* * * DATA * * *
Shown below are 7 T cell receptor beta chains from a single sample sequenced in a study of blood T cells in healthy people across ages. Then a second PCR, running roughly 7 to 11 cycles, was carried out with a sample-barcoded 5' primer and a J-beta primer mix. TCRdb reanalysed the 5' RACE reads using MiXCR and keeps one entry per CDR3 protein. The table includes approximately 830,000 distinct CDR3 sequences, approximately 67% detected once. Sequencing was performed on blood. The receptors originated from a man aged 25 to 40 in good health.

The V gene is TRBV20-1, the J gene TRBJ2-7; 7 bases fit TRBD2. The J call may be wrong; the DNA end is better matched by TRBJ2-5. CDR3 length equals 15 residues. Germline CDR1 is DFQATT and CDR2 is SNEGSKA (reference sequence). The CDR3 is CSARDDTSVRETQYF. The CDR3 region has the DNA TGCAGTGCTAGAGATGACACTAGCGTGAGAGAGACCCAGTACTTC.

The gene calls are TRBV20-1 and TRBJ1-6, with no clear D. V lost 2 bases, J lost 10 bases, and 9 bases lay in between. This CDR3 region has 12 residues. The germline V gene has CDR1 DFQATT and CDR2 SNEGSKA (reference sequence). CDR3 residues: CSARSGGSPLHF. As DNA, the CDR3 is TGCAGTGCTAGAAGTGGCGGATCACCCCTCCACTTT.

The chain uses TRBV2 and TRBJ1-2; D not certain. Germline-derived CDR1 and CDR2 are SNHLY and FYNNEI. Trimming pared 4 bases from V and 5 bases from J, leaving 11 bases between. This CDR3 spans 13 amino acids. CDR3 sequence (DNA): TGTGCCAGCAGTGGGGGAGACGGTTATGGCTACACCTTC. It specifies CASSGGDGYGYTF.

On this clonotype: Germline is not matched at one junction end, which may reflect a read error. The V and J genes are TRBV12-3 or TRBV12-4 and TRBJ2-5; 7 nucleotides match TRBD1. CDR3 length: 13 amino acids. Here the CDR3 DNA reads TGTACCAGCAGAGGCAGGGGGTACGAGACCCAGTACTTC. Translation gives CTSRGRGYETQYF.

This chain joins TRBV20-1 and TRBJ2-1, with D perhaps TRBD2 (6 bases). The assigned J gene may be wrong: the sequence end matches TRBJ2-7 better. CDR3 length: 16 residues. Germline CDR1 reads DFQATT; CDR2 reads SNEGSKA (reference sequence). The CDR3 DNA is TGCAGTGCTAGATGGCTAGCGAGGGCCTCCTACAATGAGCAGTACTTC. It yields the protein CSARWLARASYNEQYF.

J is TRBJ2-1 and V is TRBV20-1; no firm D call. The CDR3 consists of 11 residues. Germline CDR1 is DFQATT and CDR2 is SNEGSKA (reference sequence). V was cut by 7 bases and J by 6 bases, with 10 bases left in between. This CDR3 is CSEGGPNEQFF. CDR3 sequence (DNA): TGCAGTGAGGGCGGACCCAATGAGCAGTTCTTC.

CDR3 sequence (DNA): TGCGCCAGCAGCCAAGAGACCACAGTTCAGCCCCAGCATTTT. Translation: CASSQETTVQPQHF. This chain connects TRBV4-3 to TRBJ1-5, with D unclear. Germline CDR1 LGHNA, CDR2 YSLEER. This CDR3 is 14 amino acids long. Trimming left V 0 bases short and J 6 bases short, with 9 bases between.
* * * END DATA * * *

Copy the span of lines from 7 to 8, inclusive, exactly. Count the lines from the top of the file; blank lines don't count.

J is TRBJ2-1 and V is TRBV20-1; no firm D call. The CDR3 consists of 11 residues. Germline CDR1 is DFQATT and CDR2 is SNEGSKA (reference sequence). V was cut by 7 bases and J by 6 bases, with 10 bases left in between. This CDR3 is CSEGGPNEQFF. CDR3 sequence (DNA): TGCAGTGAGGGCGGACCCAATGAGCAGTTCTTC.

CDR3 sequence (DNA): TGCGCCAGCAGCCAAGAGACCACAGTTCAGCCCCAGCATTTT. Translation: CASSQETTVQPQHF. This chain connects TRBV4-3 to TRBJ1-5, with D unclear. Germline CDR1 LGHNA, CDR2 YSLEER. This CDR3 is 14 amino acids long. Trimming left V 0 bases short and J 6 bases short, with 9 bases between.